world. It reminds me of a discovery in ALFRED ROOKER, Esq., Mayor of Plymouth, science, and a more marvellous discovery I do said: Sir,---It is with great pleasure that I not know. A little time ago, when maguetic address you as chairman of this meeting; and observatories had been established in different I am sure that nothing but stern oilicial parts of the world, it was discovered that not duties could have led the gentleman who pre a single storm could take place, not one viously occupied the chair to leave the posi movement could be effected in the magnetic tion which you so honourably till, to forego currents, but the whole system vibrated in the privilege of being for a little longer the response. What seemed a solitary and key-stone of that great arch builded after the isolated storm, bursting upon a rock in the model of the sanctuary, and sanotified by the midst of the ocean, was, at the same instant, Divine blessing. It is not an honour only to felt in all the magnetic observatories throughoccupy that chair, but it is an honour to be out the world; everywhere the quivering of permitted to stand up before this meeting, the needle showed that there had been mag. and before the country, to advocate the great netic disturbance. In like manner, Sir, I principles and the cause of Christian Missions. trust that the resolution which I hold in my It is a cause, too, endeared to all our hearts hand will produce a magnetic disturbance in by many tender recollections. Reference every Christian heart and mind throughout has been made to those who have fallen in this country and the world.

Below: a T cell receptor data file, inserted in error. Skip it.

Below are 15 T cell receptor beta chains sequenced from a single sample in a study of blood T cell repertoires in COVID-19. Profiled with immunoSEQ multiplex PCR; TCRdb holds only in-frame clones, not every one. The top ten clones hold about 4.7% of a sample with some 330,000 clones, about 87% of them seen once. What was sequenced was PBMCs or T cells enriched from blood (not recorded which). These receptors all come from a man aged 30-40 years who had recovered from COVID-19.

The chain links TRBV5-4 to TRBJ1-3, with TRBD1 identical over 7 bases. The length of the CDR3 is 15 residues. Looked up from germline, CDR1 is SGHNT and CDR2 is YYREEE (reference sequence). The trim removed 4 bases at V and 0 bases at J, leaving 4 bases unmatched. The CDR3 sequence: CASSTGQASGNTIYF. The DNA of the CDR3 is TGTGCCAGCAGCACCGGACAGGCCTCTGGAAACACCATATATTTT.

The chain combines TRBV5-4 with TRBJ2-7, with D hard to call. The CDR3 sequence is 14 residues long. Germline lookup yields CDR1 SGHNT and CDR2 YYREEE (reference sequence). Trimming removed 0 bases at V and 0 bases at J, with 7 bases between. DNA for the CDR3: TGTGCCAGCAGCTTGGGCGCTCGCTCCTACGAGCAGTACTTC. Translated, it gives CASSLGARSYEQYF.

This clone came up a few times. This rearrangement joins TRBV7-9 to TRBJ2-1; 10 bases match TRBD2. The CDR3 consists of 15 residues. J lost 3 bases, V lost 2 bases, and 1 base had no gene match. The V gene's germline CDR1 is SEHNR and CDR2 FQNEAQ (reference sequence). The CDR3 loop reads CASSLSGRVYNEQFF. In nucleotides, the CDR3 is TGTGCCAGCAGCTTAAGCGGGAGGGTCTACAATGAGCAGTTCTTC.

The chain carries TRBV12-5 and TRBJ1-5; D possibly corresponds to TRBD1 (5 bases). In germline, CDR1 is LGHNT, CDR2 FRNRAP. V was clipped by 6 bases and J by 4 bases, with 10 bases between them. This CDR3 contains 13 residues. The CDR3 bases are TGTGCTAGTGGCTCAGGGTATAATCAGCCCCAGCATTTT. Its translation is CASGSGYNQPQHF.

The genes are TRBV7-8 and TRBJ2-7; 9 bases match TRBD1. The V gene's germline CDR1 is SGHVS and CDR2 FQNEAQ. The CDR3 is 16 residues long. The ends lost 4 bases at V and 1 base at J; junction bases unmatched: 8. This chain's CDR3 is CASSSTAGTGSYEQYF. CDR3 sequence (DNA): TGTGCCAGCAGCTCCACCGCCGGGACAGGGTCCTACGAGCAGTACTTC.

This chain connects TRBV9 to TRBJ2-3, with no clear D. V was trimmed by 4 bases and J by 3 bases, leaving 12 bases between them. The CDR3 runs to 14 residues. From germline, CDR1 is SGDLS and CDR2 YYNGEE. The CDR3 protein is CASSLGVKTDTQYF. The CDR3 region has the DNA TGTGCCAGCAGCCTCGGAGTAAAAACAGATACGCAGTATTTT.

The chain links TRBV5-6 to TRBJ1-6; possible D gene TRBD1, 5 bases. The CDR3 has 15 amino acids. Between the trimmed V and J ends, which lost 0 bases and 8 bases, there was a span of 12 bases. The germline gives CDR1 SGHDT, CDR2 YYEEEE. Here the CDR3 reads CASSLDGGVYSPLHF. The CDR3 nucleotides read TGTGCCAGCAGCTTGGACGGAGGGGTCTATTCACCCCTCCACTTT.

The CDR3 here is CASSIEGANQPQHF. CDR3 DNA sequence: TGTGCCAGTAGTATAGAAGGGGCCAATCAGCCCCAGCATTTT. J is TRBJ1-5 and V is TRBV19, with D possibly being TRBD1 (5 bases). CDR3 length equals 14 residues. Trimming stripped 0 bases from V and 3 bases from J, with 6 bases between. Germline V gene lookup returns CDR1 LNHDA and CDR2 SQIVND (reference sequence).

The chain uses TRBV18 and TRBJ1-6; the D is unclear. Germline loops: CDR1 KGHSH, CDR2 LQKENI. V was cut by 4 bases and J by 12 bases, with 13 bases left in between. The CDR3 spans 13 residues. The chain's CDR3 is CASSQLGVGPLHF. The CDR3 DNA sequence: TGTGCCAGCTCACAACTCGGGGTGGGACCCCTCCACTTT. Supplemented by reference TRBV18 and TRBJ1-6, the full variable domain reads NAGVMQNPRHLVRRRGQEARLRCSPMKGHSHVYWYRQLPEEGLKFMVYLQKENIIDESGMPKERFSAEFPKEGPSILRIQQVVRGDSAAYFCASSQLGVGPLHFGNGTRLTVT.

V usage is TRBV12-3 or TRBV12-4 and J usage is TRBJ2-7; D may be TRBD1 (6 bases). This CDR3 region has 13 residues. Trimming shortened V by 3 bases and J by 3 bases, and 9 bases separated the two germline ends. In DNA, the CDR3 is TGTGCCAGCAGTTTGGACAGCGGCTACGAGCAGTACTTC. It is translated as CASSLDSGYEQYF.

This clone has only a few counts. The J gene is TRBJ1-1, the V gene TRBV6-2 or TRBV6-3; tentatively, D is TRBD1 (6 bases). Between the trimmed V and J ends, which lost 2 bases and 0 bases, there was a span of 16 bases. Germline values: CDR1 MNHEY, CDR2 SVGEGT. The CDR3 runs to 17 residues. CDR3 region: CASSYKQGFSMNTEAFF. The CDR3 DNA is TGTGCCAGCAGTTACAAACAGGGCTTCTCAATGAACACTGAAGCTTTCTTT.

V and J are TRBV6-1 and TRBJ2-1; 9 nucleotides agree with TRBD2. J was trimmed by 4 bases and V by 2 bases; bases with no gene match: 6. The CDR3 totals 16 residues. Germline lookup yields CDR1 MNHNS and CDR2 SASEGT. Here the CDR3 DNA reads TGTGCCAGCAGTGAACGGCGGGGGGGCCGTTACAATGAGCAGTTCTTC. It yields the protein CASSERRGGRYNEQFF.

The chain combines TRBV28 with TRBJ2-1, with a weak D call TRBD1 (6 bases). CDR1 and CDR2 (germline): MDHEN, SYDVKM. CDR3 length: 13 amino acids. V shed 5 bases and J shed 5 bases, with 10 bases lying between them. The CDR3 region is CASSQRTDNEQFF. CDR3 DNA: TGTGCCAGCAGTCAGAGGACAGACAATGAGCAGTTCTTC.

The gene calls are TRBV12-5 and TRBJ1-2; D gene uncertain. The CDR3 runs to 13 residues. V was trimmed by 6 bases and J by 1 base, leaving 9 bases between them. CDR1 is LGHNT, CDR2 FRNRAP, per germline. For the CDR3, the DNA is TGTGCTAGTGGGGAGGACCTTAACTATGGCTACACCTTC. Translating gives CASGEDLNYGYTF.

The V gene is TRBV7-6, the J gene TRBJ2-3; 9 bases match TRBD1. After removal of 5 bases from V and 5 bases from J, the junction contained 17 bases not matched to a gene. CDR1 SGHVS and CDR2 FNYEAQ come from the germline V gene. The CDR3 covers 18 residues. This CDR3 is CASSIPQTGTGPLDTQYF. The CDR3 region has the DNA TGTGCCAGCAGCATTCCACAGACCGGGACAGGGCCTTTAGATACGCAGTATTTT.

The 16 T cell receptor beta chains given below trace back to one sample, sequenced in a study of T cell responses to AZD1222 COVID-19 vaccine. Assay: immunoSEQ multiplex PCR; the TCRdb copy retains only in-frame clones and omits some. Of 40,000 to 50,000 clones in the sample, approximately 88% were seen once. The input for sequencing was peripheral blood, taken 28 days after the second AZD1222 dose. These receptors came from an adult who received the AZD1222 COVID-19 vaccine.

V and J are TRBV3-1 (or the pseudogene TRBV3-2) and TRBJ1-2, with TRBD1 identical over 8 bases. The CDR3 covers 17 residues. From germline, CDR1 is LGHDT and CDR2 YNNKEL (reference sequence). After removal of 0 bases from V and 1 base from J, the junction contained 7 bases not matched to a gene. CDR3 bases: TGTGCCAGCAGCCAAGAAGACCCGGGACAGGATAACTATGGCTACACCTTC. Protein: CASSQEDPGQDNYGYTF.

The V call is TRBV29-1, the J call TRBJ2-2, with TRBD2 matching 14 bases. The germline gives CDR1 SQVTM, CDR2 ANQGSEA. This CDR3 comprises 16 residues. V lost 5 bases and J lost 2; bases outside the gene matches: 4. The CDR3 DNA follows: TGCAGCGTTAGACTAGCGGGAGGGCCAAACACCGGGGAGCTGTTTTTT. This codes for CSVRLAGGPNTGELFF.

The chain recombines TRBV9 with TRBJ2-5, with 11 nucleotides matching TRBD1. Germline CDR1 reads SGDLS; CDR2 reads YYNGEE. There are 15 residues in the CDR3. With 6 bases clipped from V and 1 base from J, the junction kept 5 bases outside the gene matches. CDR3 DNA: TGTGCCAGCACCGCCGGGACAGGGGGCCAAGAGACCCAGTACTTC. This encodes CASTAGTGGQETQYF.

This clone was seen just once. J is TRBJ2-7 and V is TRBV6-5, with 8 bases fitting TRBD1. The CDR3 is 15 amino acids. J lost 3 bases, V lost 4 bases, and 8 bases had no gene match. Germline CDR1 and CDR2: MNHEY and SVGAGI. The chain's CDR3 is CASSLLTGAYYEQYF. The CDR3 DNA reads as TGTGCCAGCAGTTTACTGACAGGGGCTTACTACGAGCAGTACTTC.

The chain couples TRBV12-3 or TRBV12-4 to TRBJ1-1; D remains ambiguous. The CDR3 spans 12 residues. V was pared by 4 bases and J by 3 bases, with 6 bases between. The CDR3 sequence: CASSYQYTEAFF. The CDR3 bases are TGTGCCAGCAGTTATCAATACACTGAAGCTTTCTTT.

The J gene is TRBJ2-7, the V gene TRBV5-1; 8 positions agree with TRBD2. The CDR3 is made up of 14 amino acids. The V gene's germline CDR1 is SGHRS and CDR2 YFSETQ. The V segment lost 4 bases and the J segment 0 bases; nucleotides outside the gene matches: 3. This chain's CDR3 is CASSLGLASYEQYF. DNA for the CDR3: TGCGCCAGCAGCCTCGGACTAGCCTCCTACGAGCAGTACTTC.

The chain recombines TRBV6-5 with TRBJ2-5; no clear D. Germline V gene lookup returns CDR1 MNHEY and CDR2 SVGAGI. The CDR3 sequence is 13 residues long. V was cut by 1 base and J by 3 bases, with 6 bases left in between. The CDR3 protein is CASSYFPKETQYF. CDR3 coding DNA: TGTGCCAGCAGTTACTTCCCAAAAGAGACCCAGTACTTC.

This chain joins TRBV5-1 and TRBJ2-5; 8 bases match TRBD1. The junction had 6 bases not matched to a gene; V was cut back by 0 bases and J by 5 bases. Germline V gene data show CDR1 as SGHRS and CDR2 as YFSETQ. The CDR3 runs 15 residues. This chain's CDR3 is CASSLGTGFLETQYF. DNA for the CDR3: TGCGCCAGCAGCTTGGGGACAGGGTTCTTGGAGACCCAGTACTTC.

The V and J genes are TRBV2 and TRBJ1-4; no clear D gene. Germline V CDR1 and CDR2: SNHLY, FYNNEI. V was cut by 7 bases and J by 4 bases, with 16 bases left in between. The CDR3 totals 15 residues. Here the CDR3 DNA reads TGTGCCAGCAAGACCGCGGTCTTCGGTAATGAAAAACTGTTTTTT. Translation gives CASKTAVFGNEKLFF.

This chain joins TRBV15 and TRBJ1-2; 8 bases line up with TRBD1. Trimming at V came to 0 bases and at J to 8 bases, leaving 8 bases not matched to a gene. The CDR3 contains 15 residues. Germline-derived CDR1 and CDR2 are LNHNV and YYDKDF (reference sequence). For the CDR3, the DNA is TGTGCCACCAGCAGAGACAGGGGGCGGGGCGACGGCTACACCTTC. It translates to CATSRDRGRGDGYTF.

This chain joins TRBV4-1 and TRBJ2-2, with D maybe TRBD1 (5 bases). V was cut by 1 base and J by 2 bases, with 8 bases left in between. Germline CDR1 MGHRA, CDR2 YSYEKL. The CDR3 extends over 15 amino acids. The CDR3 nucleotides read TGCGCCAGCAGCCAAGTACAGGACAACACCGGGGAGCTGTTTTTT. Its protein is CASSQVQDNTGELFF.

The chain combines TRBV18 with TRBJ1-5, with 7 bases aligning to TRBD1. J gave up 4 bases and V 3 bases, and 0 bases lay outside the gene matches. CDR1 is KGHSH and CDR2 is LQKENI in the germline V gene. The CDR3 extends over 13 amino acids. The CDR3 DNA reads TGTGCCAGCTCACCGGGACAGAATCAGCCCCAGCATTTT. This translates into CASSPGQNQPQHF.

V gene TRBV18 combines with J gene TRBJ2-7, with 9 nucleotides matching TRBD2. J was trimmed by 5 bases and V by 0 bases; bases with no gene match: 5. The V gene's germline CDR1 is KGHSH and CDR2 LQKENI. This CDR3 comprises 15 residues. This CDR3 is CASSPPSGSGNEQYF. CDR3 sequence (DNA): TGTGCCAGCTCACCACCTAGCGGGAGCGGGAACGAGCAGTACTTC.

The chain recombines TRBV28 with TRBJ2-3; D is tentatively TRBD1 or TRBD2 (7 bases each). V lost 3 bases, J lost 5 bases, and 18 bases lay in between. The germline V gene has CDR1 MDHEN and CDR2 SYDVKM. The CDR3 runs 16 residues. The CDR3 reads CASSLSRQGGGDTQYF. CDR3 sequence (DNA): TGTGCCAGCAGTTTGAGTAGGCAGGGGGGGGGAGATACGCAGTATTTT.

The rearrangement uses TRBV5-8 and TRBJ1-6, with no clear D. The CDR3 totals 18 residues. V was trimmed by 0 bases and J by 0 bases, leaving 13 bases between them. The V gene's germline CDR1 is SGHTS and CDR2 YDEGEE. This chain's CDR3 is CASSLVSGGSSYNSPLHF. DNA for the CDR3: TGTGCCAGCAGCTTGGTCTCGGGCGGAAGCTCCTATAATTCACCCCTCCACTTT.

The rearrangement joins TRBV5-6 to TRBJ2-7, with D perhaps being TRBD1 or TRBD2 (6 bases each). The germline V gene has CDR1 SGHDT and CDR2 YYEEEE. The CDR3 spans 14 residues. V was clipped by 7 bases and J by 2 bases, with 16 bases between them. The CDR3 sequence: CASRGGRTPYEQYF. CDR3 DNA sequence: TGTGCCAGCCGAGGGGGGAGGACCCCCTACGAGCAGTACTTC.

Unless we, as the field. My beloved and honoured father, Christian men, rise to the emergency, and do who was called to his rest during the past what we have undertaken to do, the effect will year, when a young man, was invited, with be felt painfully in China,--it will be felt in other young ministers, to constitute a part of India and Africa--and the inquiry will be the first gathering in London. He took part heard, “ Are we to be deprived of the Society's in its services, and felt through his whole life help?" Sir, this resolution refers to the consecrated to the cause; and even on his financial statement which has been laid before dying bed, the last audible prayer which he you. I do not know whether I am right in uttered was, that the knowledge of God might disclosing it; but, at all events, it is the fact, extend through foreign lands. Oh, sir, I feel that while the past year has been a year of this to be a high honour.
prosperity throughout England; while it has “My boast is, not that I deduce my birth
been a year during which wealth has been From loins enthroned, and rulers of the earth; poured into our ports, and Free Trade, in But higher far my proud pretensions rise, which we glory, has been diffusing prosperity The son of parents pass'd into the skies!”
throughout the land; while all this has been I solemnly ask the prayers of this great going on, the regular income of this Society, assembly, that we, the younger men, may be its ordinary revenue, has decreased. The baptized for the dead, that we may be pre only resource on which prudent men can rely, pared, when we see their places vacant, the that arm has been crippled. And where-standards fallen, and the sword lying on the whence does the deficiency arise? Is it in ground, to enter upon the contest, to raise the agricultural distriots, sunk and depressed,